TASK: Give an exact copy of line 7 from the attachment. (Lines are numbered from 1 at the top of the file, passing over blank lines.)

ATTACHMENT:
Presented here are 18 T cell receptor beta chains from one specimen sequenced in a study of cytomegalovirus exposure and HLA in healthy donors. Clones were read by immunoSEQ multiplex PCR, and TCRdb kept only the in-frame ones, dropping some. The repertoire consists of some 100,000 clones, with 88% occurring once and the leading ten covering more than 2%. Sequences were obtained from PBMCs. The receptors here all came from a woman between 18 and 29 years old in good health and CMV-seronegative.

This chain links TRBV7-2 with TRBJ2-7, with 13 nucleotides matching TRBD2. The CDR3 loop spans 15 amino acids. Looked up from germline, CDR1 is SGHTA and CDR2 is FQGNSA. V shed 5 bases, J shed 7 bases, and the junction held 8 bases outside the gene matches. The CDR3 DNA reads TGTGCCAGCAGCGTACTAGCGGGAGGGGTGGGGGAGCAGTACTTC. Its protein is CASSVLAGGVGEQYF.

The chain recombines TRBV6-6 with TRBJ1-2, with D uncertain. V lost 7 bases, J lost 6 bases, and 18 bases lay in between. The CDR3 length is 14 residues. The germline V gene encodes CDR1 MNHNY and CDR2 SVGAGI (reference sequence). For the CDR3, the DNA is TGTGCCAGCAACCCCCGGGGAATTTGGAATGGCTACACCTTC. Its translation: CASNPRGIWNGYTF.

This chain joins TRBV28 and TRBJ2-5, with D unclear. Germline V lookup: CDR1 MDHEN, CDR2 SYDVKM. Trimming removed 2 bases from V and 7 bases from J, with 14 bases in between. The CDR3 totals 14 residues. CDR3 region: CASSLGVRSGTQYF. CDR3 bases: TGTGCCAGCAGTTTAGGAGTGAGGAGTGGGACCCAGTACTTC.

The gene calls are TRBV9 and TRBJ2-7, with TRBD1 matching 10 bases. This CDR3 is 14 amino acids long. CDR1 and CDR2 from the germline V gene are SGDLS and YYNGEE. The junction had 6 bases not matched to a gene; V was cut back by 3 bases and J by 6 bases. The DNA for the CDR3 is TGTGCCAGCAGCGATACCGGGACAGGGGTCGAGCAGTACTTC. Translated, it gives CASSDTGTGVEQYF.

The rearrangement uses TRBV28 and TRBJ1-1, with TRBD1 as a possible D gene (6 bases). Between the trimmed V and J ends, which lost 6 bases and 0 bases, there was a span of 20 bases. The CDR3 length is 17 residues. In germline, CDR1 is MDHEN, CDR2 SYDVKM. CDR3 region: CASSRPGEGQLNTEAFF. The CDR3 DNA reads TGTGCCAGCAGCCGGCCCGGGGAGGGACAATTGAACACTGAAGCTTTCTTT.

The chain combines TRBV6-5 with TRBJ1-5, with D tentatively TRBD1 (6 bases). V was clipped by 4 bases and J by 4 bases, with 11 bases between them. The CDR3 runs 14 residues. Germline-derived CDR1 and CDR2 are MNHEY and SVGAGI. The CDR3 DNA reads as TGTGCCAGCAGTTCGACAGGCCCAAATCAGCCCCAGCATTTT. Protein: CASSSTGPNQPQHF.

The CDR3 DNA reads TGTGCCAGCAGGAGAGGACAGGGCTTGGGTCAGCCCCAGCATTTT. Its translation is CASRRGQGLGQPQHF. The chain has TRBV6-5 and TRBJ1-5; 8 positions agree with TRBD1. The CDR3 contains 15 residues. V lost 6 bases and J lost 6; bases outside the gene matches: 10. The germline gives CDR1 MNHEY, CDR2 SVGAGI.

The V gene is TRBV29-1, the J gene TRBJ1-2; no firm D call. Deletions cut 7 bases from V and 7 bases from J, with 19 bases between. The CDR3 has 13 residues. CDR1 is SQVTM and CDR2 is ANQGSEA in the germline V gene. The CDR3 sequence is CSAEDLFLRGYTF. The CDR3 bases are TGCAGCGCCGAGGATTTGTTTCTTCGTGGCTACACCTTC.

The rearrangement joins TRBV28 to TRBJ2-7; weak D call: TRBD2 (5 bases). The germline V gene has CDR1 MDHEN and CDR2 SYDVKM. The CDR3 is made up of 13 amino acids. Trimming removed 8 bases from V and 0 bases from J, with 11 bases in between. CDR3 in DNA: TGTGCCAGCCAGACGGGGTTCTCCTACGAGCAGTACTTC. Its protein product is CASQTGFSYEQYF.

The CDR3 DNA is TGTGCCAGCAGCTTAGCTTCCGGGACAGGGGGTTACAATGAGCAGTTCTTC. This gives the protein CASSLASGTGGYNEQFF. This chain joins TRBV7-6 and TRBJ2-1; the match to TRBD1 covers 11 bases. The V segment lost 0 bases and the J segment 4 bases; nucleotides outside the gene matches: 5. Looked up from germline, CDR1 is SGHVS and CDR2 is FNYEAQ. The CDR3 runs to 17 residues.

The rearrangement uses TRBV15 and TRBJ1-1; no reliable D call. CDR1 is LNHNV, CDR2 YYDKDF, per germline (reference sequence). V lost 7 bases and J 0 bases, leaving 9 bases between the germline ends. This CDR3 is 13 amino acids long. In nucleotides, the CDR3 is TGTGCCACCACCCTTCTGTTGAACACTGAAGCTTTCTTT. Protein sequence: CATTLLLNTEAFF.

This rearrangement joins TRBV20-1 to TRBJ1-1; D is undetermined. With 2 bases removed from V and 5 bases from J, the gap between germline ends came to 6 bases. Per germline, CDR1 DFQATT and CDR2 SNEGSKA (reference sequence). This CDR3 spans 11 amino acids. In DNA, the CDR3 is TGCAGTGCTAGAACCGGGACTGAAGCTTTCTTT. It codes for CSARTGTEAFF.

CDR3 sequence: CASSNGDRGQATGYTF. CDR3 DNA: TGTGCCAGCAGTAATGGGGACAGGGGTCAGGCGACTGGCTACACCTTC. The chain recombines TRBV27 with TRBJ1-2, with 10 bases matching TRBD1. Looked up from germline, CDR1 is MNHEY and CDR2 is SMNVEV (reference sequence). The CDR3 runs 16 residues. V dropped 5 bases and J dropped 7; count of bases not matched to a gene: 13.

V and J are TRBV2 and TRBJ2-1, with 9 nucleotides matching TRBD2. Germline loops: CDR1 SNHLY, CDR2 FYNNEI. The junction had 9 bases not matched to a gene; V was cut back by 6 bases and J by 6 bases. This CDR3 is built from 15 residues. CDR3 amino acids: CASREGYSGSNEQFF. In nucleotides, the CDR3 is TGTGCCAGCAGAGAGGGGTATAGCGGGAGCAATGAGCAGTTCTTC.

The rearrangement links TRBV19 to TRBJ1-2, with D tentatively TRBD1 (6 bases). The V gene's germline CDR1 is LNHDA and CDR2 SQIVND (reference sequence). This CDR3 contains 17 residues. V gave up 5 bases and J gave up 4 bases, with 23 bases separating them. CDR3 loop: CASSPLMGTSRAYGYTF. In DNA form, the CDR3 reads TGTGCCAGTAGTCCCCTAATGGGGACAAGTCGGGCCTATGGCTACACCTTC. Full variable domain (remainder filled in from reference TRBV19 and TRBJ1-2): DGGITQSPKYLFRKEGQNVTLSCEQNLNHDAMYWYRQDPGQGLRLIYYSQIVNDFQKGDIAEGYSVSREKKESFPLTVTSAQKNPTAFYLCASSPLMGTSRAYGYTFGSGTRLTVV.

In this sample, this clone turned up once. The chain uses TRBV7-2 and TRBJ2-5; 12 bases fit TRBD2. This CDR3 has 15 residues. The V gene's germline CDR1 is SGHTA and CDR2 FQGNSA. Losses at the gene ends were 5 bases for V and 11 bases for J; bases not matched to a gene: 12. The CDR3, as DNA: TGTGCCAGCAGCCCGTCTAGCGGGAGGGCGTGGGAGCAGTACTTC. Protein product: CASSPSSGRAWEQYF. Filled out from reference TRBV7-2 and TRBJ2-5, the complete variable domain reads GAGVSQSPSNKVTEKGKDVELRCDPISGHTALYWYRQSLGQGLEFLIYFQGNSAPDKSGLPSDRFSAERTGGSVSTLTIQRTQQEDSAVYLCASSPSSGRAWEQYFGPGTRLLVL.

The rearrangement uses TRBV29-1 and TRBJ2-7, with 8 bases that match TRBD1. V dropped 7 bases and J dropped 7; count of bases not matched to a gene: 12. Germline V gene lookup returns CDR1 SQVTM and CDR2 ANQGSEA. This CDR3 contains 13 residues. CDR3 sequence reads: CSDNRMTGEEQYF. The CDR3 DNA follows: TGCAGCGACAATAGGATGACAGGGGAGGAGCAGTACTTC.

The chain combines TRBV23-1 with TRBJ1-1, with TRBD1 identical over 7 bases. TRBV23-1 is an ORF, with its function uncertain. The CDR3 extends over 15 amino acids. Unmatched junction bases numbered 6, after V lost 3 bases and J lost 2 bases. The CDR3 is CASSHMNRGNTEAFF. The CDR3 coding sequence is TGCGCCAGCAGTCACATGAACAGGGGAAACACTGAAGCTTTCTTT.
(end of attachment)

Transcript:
The chain combines TRBV6-5 with TRBJ1-5, with D tentatively TRBD1 (6 bases). V was clipped by 4 bases and J by 4 bases, with 11 bases between them. The CDR3 runs 14 residues. Germline-derived CDR1 and CDR2 are MNHEY and SVGAGI. The CDR3 DNA reads as TGTGCCAGCAGTTCGACAGGCCCAAATCAGCCCCAGCATTTT. Protein: CASSSTGPNQPQHF.